Benedict Gross awarded Fudan-Zhongzhi Science Award

Benedict Gross.

Stephanie Mitchell/Harvard file photo

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Harvard emeritus professor Benedict Gross was awarded this year’s Fudan-Zhongzhi Science Award by Fudan University and Zhongzhi Enterprise Group, which was founded jointly in 2015. It recognizes scientists who have made fundamental and groundbreaking achievements in physics, mathematics, and biomedicine.

Gross, the George Vasmer Leverett Professor of Mathematics and former dean of Harvard College, shares the award with Don Zagier from the Max Planck Institute for Mathematics. They won the honor for their work formulating and proving the Gross-Zagier formula, which relates the height of Heegner points with the central derivatives of the zeta function of the corresponding elliptic curves. They established striking cases of the Birch and Swinnerton-Dyer Conjecture, which brought many applications to long-standing problems, and deeply influenced the development of number theory in recent decades.

Gross received his A.B. and Ph.D. degrees from Harvard and taught at Princeton and Brown before joining the Harvard faculty in 1985. He has served as chair of the Department of Mathematics, and as a member of the Standing Committee on the Core Curriculum, the Educational Policy Committee, and the Committee on Admissions and Financial Aid. He also served as a member of the faculty committee that conducted the last major review of the Core Curriculum in 1997. Among his many awards and honors are the Cole Prize from the American Mathematical Society, and a MacArthur Fellowship (1986-91). In 2003, Gross was named dean of Harvard College and served in that roll until 2007.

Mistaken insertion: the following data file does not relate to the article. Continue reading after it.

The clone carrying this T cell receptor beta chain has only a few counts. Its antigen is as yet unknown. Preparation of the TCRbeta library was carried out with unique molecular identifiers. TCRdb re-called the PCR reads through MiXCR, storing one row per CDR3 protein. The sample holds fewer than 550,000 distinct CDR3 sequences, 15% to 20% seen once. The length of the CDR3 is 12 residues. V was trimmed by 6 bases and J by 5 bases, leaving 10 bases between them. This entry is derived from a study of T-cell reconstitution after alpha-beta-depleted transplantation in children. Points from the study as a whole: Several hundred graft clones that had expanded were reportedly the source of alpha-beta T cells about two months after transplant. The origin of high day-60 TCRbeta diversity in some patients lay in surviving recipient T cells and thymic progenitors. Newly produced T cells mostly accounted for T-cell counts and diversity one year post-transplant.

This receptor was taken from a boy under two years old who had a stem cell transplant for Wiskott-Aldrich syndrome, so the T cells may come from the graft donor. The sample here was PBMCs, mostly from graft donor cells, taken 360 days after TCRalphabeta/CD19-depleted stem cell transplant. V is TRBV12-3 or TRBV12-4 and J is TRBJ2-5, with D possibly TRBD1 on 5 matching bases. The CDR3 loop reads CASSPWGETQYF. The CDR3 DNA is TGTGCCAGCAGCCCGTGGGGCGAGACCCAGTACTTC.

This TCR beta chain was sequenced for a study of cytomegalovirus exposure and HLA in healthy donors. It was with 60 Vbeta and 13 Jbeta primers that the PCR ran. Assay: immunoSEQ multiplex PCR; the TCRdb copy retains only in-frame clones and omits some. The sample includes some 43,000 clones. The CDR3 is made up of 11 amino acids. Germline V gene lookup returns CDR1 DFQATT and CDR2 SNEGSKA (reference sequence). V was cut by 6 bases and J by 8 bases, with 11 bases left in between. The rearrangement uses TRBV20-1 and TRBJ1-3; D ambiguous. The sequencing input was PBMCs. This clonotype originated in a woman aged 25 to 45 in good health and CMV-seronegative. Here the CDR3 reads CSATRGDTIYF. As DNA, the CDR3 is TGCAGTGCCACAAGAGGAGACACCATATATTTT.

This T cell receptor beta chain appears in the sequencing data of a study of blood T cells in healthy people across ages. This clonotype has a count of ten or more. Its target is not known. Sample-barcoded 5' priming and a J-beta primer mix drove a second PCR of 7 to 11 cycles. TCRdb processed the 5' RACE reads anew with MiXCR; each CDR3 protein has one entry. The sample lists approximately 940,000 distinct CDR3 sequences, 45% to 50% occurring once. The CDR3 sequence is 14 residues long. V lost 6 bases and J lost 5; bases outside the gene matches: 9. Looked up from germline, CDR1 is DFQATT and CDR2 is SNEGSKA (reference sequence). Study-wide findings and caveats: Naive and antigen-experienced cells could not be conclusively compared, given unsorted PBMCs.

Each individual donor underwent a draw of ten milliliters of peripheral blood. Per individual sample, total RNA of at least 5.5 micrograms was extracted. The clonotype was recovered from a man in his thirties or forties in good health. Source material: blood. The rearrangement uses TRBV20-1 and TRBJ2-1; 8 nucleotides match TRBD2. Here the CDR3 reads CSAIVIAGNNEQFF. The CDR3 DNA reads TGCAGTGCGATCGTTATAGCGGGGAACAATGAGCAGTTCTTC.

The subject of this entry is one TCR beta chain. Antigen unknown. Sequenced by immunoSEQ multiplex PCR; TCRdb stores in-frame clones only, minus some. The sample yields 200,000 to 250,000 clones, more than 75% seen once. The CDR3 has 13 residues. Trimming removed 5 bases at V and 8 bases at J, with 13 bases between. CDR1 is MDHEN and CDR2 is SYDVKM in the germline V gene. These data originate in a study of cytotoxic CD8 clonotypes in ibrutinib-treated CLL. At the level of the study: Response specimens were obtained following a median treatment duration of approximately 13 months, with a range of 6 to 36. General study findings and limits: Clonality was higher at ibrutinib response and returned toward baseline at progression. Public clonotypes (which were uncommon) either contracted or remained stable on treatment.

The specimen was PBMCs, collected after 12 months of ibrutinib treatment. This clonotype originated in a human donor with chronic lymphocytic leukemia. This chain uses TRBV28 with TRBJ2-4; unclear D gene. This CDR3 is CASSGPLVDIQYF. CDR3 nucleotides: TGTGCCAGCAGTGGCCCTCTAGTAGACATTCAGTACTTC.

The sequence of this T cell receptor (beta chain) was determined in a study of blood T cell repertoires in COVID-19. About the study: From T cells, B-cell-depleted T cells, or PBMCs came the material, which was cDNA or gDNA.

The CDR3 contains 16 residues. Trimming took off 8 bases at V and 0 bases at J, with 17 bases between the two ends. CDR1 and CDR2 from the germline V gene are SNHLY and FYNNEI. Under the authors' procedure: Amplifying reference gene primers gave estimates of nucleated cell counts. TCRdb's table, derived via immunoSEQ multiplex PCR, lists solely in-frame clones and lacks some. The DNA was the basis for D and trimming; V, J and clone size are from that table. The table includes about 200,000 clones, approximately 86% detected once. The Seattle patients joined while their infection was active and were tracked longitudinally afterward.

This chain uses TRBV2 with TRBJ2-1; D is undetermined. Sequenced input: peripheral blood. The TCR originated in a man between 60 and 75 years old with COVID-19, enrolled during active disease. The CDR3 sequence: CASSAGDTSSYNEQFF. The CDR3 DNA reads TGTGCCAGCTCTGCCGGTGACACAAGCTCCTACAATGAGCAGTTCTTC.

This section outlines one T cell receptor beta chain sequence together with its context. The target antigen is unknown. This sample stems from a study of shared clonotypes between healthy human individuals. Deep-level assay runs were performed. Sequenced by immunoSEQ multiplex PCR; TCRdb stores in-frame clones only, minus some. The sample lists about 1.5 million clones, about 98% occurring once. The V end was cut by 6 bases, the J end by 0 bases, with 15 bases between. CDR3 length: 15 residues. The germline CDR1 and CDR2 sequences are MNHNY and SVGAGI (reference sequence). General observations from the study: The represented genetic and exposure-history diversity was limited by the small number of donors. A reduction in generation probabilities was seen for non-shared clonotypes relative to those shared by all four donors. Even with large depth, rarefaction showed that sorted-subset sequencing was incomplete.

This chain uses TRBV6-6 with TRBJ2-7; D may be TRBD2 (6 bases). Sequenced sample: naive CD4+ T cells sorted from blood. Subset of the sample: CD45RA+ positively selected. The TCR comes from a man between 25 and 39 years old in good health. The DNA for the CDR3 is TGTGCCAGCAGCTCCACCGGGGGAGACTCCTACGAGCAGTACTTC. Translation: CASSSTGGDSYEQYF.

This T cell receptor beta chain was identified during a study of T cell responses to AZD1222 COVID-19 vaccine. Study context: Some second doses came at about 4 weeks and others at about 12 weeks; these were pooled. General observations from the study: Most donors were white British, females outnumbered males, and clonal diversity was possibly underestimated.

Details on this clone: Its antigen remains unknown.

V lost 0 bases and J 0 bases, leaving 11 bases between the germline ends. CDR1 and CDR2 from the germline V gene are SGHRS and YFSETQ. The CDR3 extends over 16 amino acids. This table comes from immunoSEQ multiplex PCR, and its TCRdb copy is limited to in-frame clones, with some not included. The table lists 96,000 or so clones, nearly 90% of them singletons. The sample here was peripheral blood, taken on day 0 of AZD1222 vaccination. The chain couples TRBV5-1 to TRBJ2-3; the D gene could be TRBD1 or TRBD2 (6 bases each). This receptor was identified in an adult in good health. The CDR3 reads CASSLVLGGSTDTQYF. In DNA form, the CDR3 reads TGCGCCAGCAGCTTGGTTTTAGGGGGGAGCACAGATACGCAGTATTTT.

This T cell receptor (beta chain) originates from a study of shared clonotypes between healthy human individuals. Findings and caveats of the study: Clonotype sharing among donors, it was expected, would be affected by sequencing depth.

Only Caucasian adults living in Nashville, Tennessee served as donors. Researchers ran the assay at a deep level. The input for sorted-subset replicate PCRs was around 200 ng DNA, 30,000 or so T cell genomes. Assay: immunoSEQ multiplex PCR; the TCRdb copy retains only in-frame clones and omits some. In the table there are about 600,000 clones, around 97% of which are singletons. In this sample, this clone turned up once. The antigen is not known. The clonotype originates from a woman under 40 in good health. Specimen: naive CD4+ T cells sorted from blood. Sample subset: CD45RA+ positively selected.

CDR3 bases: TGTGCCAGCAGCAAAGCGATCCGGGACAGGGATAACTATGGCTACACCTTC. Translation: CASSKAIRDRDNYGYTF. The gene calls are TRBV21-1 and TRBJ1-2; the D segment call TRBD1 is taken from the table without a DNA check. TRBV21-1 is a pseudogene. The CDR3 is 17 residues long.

As an undergraduate at Harvard, Gross concentrated in mathematics. He also played viola for the Harvard-Radcliffe Orchestra and in productions of the Gilbert and Sullivan players. He lived first in Adams House and then in Currier House, joining the first group of men to move to the Radcliffe Quadrangle in 1970. He was a recipient of a Sheldon fellowship after graduating, which he used to study music in Africa and Asia, and a Marshall Scholarship, which he took at Oxford University. Gross was known to perform viola with a string quartet regularly and is an avid tennis player and skier.

The 2021 Award is the second given in the field of mathematics. The laureates share around $450,000 donated by Zhongzhi Enterprise Group. The pair will accept the prize in Shanghai at a December event.